An independent think-tank

‘Social justice, inclusive decision-making can greatly foster the spirit of cohesion’

June 21, 2019


While there is a lot of talk about social cohesion, it often fails because of injustices emanating from inequality in the country. Social injustices force people to resort to their group-based identities, who think they are being disliked and others are liked merely because of who they are. To overcome such thinking, the state should take serious steps in dispensing social justice across the board. Not only will it instill a sense of responsibility in the citizens towards the state, but people’s own engagement with each other will increase.

These came at a discussion in the report launch of “Who am I?”, a study on identity and coexistence in Pakistan, conducted by Pak Institute for Peace Studies (PIPS), an Islamabad-based organization. The discussion was attended by scholars, journalists, experts, and students. PIPS’s director Muhammad Amir Rana moderated the discussion.

The report notes that when people in Pakistan are asked who they are, they mostly refer a particular group, based on their beliefs, ethnicity, home towns. In smaller provinces, ethnicities are focused on, whereas in Punjab, religion too comes under discussion.

So common is it that even the discourse on human rights in Pakistan is often of identity rights. Interestingly, individuality, and individual rights, are not much centred on.

Harris Khalique, Secretary General of the Human Rights Commission of Pakistan (HRCP), argued it is because of “social injustices”, injected by material and economic inequality across the country, that they are bound to think in group terms. They think they are disliked and others are liked merely because of who they are or what they belief in. And the state, for its unitary obsession, has a historic role in aggravating those differences, he said.

Gender activist Farzana Bari agreed, saying that even when it comes to gender rights, the issue at the core is about “material” inequality between different genders. That is what sustains patriarchy, she said.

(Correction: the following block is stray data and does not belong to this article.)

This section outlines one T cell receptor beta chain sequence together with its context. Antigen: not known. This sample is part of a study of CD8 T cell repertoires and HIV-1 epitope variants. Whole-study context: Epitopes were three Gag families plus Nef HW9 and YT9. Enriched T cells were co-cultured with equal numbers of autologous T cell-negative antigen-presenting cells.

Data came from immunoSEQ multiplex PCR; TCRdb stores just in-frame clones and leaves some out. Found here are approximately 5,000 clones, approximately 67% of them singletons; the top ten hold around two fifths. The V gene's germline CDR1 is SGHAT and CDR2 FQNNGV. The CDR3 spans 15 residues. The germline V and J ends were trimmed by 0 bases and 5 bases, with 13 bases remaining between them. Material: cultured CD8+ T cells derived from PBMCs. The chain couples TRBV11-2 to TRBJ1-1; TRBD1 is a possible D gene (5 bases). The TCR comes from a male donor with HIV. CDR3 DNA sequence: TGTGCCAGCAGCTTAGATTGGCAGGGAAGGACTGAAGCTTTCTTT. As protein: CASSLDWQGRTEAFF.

Dr Khalid Masud, former Chairman of the Council of Islamic Ideology, hinted that governance matters are often ignored in these debates. Whereas the whole world is debating the pros and cons of globalization, the debates in Pakistan are still stuck with group identities and their link with nation-state.

The report also noted that inside the country, identity-based politics is rising, with people affiliated with religious, nay sectarian, and ethnic parties – clearly showing where the society is headed.

Parliament expert Zafarullah Khan agreed the issues are not peculiar to Pakistan, but the world has learnt the “art of managing” such issues. One way is through inclusive decision-making process, which is greatly aided by parliament.

Constitutional safeguards can help bring to the mainstream those on the fringe, the report noted. Of immediate attention are residents of Azad Jammu and Kashmir (AJK) and Gilgit-Baltistan, whose representatives lack power with matters of their area and people; persons living with disabilities, who are not even accepted as identity, and for whom   there is no specific law; and religious minorities, who lament how they got excluded by state’s tilt towards one religion.

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